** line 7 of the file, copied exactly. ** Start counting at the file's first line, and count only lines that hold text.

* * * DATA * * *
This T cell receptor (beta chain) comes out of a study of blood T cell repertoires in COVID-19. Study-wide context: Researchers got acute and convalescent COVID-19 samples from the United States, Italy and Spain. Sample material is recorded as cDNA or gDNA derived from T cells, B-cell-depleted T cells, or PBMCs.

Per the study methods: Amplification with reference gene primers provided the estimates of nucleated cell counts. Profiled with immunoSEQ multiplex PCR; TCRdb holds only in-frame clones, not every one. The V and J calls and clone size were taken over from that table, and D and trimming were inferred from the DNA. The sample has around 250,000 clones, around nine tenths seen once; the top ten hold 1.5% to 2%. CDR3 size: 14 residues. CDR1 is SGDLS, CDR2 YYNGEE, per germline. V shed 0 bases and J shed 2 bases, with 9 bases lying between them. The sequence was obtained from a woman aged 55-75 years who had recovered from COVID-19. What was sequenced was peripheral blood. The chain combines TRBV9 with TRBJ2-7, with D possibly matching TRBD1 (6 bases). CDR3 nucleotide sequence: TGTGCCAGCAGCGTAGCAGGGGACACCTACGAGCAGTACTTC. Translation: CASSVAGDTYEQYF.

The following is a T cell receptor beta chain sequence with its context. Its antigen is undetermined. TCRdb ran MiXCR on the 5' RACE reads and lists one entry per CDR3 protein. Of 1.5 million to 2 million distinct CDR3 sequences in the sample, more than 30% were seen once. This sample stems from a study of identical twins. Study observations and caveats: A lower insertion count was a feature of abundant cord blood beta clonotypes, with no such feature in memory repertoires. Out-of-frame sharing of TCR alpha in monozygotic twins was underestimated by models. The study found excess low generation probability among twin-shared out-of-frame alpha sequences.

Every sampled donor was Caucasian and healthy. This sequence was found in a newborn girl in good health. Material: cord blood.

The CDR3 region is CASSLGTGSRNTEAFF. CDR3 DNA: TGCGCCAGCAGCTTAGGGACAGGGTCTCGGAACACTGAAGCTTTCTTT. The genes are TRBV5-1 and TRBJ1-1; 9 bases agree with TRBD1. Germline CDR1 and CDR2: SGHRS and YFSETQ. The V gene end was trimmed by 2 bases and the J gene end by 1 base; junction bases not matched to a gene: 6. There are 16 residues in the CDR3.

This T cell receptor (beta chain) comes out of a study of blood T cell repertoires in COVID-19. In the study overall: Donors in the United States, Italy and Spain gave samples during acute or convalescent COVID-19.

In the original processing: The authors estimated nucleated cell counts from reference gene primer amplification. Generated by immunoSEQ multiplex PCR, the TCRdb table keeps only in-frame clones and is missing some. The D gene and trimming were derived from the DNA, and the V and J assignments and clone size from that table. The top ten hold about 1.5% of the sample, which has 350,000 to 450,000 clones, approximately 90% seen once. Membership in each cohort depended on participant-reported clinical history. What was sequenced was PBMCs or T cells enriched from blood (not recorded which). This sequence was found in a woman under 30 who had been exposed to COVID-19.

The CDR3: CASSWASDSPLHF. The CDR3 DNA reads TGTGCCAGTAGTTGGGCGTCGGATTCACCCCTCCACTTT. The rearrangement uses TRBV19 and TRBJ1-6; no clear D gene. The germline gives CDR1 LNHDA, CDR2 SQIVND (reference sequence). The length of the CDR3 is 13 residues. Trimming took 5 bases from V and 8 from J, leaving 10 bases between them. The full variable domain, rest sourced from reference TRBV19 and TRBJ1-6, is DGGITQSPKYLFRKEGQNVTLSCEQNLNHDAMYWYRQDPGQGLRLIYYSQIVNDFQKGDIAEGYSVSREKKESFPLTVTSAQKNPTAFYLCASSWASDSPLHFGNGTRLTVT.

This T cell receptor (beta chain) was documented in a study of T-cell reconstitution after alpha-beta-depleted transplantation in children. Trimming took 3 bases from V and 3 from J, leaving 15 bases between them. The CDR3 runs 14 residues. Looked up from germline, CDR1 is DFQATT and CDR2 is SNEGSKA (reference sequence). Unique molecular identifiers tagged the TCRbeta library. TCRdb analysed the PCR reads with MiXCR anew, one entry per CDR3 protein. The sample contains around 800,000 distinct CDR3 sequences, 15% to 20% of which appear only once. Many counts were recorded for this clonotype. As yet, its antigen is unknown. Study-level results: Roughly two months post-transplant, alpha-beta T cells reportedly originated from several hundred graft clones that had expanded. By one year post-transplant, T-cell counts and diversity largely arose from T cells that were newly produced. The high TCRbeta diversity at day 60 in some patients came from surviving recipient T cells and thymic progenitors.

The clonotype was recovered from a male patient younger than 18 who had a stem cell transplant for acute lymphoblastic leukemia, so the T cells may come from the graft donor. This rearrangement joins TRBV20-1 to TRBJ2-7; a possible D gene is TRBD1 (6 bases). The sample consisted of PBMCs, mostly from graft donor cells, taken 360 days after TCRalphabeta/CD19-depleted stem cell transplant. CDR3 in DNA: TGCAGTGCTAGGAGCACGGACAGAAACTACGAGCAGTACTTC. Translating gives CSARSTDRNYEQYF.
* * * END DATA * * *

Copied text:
In the original processing: The authors estimated nucleated cell counts from reference gene primer amplification. Generated by immunoSEQ multiplex PCR, the TCRdb table keeps only in-frame clones and is missing some. The D gene and trimming were derived from the DNA, and the V and J assignments and clone size from that table. The top ten hold about 1.5% of the sample, which has 350,000 to 450,000 clones, approximately 90% seen once. Membership in each cohort depended on participant-reported clinical history. What was sequenced was PBMCs or T cells enriched from blood (not recorded which). This sequence was found in a woman under 30 who had been exposed to COVID-19.